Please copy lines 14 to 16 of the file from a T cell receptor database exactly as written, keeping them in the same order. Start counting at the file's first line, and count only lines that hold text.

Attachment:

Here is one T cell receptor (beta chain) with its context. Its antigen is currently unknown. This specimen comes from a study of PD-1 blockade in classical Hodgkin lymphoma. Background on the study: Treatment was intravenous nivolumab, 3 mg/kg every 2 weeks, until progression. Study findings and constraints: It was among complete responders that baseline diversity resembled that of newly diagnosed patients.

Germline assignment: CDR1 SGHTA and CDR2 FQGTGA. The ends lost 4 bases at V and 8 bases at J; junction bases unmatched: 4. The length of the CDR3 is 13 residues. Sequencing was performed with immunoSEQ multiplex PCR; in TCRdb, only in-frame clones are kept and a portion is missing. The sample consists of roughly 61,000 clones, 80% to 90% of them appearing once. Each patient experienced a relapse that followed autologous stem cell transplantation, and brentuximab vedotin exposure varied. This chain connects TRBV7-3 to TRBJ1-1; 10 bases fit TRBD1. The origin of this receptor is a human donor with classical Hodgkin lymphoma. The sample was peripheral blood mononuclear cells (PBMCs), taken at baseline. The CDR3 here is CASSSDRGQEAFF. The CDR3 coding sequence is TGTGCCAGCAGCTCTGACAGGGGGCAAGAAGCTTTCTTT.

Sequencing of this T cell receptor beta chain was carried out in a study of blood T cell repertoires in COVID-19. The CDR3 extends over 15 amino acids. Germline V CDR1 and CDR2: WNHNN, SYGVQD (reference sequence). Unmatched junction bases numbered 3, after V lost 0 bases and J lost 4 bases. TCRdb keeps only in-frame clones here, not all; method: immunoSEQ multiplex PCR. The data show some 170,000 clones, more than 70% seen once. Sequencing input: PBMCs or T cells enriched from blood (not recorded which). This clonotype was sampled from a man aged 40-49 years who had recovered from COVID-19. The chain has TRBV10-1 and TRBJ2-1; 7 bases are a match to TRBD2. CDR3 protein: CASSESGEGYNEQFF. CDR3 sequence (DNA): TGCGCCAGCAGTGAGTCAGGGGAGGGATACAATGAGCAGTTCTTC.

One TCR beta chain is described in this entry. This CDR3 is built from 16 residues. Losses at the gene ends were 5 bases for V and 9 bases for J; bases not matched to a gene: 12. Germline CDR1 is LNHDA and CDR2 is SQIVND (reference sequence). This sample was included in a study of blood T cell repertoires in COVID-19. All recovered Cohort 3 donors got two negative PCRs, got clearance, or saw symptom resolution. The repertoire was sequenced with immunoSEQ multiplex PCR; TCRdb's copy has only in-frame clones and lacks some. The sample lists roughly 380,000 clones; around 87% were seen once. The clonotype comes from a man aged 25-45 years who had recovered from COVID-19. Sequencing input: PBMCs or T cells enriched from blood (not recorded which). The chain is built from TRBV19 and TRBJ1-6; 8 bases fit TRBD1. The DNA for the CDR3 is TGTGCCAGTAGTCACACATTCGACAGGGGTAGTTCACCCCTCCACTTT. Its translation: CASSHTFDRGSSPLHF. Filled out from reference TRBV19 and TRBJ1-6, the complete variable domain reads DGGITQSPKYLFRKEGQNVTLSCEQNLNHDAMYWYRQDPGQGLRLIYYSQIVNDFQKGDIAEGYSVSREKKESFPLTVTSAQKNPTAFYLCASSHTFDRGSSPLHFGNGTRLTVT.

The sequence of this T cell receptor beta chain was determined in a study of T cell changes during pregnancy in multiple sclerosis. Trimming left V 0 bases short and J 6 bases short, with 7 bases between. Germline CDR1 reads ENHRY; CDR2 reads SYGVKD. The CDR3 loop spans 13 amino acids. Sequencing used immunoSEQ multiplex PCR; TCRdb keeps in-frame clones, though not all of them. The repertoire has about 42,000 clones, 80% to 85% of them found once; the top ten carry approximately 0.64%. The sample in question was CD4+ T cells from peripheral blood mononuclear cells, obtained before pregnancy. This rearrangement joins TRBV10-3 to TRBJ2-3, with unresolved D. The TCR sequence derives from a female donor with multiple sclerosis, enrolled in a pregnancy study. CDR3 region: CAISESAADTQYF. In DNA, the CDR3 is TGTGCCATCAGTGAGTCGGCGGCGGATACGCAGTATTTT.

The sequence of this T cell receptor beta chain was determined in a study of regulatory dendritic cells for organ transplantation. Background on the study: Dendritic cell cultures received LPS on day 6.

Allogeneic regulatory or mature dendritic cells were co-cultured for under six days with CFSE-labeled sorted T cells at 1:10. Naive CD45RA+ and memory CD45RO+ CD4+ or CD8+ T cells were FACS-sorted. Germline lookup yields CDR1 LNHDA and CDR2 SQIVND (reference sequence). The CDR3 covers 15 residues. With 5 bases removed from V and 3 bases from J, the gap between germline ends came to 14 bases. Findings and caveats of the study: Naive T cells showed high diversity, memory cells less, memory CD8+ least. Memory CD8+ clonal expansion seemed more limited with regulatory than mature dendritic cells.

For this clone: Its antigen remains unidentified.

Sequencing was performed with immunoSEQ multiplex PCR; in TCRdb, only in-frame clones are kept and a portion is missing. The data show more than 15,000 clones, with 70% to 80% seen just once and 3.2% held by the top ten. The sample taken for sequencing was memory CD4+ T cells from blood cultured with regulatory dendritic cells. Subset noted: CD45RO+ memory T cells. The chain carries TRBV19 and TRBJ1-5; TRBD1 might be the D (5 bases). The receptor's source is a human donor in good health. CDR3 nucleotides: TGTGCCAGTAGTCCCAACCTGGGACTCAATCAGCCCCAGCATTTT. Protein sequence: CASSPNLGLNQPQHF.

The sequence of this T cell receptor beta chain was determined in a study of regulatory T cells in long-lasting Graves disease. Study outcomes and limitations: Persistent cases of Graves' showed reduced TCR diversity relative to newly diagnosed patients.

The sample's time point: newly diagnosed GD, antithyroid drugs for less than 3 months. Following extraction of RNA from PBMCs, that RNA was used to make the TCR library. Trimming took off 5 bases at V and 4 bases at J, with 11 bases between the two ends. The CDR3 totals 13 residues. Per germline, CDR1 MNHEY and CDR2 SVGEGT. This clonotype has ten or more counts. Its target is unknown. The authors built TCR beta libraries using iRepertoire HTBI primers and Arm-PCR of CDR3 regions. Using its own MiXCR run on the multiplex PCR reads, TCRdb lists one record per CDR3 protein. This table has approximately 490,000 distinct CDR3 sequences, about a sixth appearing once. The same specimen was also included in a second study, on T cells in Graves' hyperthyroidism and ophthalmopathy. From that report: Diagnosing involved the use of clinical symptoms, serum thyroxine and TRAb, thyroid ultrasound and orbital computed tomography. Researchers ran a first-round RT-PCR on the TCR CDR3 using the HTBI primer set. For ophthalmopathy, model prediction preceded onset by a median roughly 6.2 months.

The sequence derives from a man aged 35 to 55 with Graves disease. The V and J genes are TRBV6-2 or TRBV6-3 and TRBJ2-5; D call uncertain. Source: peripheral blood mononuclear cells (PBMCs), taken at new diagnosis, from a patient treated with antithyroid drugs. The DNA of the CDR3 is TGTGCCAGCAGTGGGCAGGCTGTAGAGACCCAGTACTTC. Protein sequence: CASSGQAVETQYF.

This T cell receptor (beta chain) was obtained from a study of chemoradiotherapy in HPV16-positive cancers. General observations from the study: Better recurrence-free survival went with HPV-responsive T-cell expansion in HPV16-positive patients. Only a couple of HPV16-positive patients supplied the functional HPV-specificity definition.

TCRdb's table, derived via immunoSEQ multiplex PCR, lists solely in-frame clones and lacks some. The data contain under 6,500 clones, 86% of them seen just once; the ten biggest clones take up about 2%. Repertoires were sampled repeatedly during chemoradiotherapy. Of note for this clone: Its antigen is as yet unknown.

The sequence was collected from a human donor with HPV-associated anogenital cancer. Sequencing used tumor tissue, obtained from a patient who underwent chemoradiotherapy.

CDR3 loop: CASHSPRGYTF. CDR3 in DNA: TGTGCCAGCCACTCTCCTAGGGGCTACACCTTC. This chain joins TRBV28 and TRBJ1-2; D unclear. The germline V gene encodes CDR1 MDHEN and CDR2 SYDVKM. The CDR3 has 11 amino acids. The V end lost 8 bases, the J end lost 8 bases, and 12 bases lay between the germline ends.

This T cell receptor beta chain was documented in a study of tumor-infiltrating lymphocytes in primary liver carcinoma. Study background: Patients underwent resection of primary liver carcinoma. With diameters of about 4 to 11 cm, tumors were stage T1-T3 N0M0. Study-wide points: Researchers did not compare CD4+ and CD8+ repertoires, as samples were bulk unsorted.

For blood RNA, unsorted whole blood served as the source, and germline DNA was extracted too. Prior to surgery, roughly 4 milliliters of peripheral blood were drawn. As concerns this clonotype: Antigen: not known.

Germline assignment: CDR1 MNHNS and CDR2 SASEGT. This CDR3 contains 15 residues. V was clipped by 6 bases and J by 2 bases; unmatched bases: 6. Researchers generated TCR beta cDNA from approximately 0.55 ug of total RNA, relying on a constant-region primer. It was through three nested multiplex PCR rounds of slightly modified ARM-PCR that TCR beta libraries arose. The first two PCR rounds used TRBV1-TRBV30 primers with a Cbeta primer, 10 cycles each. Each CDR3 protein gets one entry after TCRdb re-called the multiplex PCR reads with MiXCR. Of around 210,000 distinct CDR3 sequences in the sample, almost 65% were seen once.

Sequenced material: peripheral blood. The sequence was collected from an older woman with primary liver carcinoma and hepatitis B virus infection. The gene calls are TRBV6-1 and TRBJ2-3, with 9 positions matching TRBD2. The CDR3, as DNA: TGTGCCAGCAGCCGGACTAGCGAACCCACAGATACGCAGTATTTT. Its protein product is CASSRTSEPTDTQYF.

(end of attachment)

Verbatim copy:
TCRdb's table, derived via immunoSEQ multiplex PCR, lists solely in-frame clones and lacks some. The data contain under 6,500 clones, 86% of them seen just once; the ten biggest clones take up about 2%. Repertoires were sampled repeatedly during chemoradiotherapy. Of note for this clone: Its antigen is as yet unknown.

The sequence was collected from a human donor with HPV-associated anogenital cancer. Sequencing used tumor tissue, obtained from a patient who underwent chemoradiotherapy.

CDR3 loop: CASHSPRGYTF. CDR3 in DNA: TGTGCCAGCCACTCTCCTAGGGGCTACACCTTC. This chain joins TRBV28 and TRBJ1-2; D unclear. The germline V gene encodes CDR1 MDHEN and CDR2 SYDVKM. The CDR3 has 11 amino acids. The V end lost 8 bases, the J end lost 8 bases, and 12 bases lay between the germline ends.